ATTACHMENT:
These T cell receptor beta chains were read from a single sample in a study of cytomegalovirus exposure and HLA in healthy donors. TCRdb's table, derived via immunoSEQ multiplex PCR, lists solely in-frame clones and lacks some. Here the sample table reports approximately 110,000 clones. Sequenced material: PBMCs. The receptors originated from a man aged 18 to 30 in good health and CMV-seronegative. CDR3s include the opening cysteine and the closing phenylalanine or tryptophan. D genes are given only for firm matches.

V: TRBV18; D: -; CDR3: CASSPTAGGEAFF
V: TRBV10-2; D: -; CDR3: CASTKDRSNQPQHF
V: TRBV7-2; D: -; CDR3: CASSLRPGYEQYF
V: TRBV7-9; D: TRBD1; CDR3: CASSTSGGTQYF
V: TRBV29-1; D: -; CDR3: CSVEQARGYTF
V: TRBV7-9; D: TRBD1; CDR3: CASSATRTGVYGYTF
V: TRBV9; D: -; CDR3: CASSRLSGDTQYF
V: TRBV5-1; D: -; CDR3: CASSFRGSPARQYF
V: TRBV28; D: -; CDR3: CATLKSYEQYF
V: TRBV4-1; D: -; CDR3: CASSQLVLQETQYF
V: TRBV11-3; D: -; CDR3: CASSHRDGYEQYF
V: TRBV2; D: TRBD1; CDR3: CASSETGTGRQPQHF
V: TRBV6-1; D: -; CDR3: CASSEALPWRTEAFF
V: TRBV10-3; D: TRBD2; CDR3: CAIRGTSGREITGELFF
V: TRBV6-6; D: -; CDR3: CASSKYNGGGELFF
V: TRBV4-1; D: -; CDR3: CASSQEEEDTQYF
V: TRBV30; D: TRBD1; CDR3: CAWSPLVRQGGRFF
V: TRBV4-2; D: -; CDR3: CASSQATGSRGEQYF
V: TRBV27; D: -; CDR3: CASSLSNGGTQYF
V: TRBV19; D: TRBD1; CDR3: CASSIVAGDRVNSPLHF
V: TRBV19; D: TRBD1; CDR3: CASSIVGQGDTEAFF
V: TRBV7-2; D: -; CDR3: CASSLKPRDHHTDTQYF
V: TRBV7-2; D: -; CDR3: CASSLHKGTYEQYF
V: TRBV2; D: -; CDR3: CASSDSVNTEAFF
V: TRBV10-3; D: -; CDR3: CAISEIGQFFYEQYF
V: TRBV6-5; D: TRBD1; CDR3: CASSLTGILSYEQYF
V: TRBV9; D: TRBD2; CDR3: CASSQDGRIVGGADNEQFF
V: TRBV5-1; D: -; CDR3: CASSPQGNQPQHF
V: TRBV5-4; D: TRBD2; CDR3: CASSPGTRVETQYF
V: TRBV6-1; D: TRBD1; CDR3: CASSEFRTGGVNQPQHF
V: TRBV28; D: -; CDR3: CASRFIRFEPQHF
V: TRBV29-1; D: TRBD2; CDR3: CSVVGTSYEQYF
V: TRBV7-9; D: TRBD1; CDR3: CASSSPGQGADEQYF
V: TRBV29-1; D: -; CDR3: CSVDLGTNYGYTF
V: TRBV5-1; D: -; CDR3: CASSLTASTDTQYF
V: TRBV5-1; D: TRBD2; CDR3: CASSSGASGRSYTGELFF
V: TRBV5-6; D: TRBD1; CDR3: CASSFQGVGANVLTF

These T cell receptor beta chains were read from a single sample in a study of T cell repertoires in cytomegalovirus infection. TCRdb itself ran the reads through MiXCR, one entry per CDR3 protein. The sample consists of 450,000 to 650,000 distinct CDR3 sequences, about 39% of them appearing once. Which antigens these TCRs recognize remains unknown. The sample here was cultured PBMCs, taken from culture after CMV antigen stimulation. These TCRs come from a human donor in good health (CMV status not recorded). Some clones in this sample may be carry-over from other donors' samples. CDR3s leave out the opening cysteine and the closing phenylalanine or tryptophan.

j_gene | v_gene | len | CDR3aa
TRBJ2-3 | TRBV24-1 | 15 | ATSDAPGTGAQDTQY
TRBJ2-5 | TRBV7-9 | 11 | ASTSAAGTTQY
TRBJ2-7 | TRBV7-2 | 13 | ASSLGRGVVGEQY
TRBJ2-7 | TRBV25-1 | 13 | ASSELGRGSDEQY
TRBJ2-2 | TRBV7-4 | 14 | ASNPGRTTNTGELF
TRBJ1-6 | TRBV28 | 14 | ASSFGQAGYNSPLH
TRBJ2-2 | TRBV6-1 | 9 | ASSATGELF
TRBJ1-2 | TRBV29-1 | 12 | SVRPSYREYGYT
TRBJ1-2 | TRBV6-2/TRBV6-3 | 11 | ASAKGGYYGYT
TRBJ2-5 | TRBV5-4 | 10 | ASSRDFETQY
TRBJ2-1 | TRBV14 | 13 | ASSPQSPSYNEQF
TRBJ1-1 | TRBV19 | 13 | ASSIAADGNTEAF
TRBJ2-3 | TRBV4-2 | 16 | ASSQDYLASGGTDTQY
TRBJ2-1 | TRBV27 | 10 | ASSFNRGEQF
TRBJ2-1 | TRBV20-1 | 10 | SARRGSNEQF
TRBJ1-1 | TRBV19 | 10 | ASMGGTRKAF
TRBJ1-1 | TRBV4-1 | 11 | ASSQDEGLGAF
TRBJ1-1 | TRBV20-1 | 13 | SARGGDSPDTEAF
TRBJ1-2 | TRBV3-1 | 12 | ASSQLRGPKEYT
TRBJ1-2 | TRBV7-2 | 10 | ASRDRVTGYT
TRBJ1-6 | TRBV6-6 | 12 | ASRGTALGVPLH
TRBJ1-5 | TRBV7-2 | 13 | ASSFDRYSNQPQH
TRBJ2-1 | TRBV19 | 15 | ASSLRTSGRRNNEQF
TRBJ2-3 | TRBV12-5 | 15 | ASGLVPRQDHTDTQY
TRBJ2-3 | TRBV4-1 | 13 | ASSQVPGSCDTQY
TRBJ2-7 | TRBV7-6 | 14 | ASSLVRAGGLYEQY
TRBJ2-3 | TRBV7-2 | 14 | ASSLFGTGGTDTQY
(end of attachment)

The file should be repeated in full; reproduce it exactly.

These T cell receptor beta chains were read from a single sample in a study of cytomegalovirus exposure and HLA in healthy donors. TCRdb's table, derived via immunoSEQ multiplex PCR, lists solely in-frame clones and lacks some. Here the sample table reports approximately 110,000 clones. Sequenced material: PBMCs. The receptors originated from a man aged 18 to 30 in good health and CMV-seronegative. CDR3s include the opening cysteine and the closing phenylalanine or tryptophan. D genes are given only for firm matches.

V: TRBV18; D: -; CDR3: CASSPTAGGEAFF
V: TRBV10-2; D: -; CDR3: CASTKDRSNQPQHF
V: TRBV7-2; D: -; CDR3: CASSLRPGYEQYF
V: TRBV7-9; D: TRBD1; CDR3: CASSTSGGTQYF
V: TRBV29-1; D: -; CDR3: CSVEQARGYTF
V: TRBV7-9; D: TRBD1; CDR3: CASSATRTGVYGYTF
V: TRBV9; D: -; CDR3: CASSRLSGDTQYF
V: TRBV5-1; D: -; CDR3: CASSFRGSPARQYF
V: TRBV28; D: -; CDR3: CATLKSYEQYF
V: TRBV4-1; D: -; CDR3: CASSQLVLQETQYF
V: TRBV11-3; D: -; CDR3: CASSHRDGYEQYF
V: TRBV2; D: TRBD1; CDR3: CASSETGTGRQPQHF
V: TRBV6-1; D: -; CDR3: CASSEALPWRTEAFF
V: TRBV10-3; D: TRBD2; CDR3: CAIRGTSGREITGELFF
V: TRBV6-6; D: -; CDR3: CASSKYNGGGELFF
V: TRBV4-1; D: -; CDR3: CASSQEEEDTQYF
V: TRBV30; D: TRBD1; CDR3: CAWSPLVRQGGRFF
V: TRBV4-2; D: -; CDR3: CASSQATGSRGEQYF
V: TRBV27; D: -; CDR3: CASSLSNGGTQYF
V: TRBV19; D: TRBD1; CDR3: CASSIVAGDRVNSPLHF
V: TRBV19; D: TRBD1; CDR3: CASSIVGQGDTEAFF
V: TRBV7-2; D: -; CDR3: CASSLKPRDHHTDTQYF
V: TRBV7-2; D: -; CDR3: CASSLHKGTYEQYF
V: TRBV2; D: -; CDR3: CASSDSVNTEAFF
V: TRBV10-3; D: -; CDR3: CAISEIGQFFYEQYF
V: TRBV6-5; D: TRBD1; CDR3: CASSLTGILSYEQYF
V: TRBV9; D: TRBD2; CDR3: CASSQDGRIVGGADNEQFF
V: TRBV5-1; D: -; CDR3: CASSPQGNQPQHF
V: TRBV5-4; D: TRBD2; CDR3: CASSPGTRVETQYF
V: TRBV6-1; D: TRBD1; CDR3: CASSEFRTGGVNQPQHF
V: TRBV28; D: -; CDR3: CASRFIRFEPQHF
V: TRBV29-1; D: TRBD2; CDR3: CSVVGTSYEQYF
V: TRBV7-9; D: TRBD1; CDR3: CASSSPGQGADEQYF
V: TRBV29-1; D: -; CDR3: CSVDLGTNYGYTF
V: TRBV5-1; D: -; CDR3: CASSLTASTDTQYF
V: TRBV5-1; D: TRBD2; CDR3: CASSSGASGRSYTGELFF
V: TRBV5-6; D: TRBD1; CDR3: CASSFQGVGANVLTF

These T cell receptor beta chains were read from a single sample in a study of T cell repertoires in cytomegalovirus infection. TCRdb itself ran the reads through MiXCR, one entry per CDR3 protein. The sample consists of 450,000 to 650,000 distinct CDR3 sequences, about 39% of them appearing once. Which antigens these TCRs recognize remains unknown. The sample here was cultured PBMCs, taken from culture after CMV antigen stimulation. These TCRs come from a human donor in good health (CMV status not recorded). Some clones in this sample may be carry-over from other donors' samples. CDR3s leave out the opening cysteine and the closing phenylalanine or tryptophan.

j_gene | v_gene | len | CDR3aa
TRBJ2-3 | TRBV24-1 | 15 | ATSDAPGTGAQDTQY
TRBJ2-5 | TRBV7-9 | 11 | ASTSAAGTTQY
TRBJ2-7 | TRBV7-2 | 13 | ASSLGRGVVGEQY
TRBJ2-7 | TRBV25-1 | 13 | ASSELGRGSDEQY
TRBJ2-2 | TRBV7-4 | 14 | ASNPGRTTNTGELF
TRBJ1-6 | TRBV28 | 14 | ASSFGQAGYNSPLH
TRBJ2-2 | TRBV6-1 | 9 | ASSATGELF
TRBJ1-2 | TRBV29-1 | 12 | SVRPSYREYGYT
TRBJ1-2 | TRBV6-2/TRBV6-3 | 11 | ASAKGGYYGYT
TRBJ2-5 | TRBV5-4 | 10 | ASSRDFETQY
TRBJ2-1 | TRBV14 | 13 | ASSPQSPSYNEQF
TRBJ1-1 | TRBV19 | 13 | ASSIAADGNTEAF
TRBJ2-3 | TRBV4-2 | 16 | ASSQDYLASGGTDTQY
TRBJ2-1 | TRBV27 | 10 | ASSFNRGEQF
TRBJ2-1 | TRBV20-1 | 10 | SARRGSNEQF
TRBJ1-1 | TRBV19 | 10 | ASMGGTRKAF
TRBJ1-1 | TRBV4-1 | 11 | ASSQDEGLGAF
TRBJ1-1 | TRBV20-1 | 13 | SARGGDSPDTEAF
TRBJ1-2 | TRBV3-1 | 12 | ASSQLRGPKEYT
TRBJ1-2 | TRBV7-2 | 10 | ASRDRVTGYT
TRBJ1-6 | TRBV6-6 | 12 | ASRGTALGVPLH
TRBJ1-5 | TRBV7-2 | 13 | ASSFDRYSNQPQH
TRBJ2-1 | TRBV19 | 15 | ASSLRTSGRRNNEQF
TRBJ2-3 | TRBV12-5 | 15 | ASGLVPRQDHTDTQY
TRBJ2-3 | TRBV4-1 | 13 | ASSQVPGSCDTQY
TRBJ2-7 | TRBV7-6 | 14 | ASSLVRAGGLYEQY
TRBJ2-3 | TRBV7-2 | 14 | ASSLFGTGGTDTQY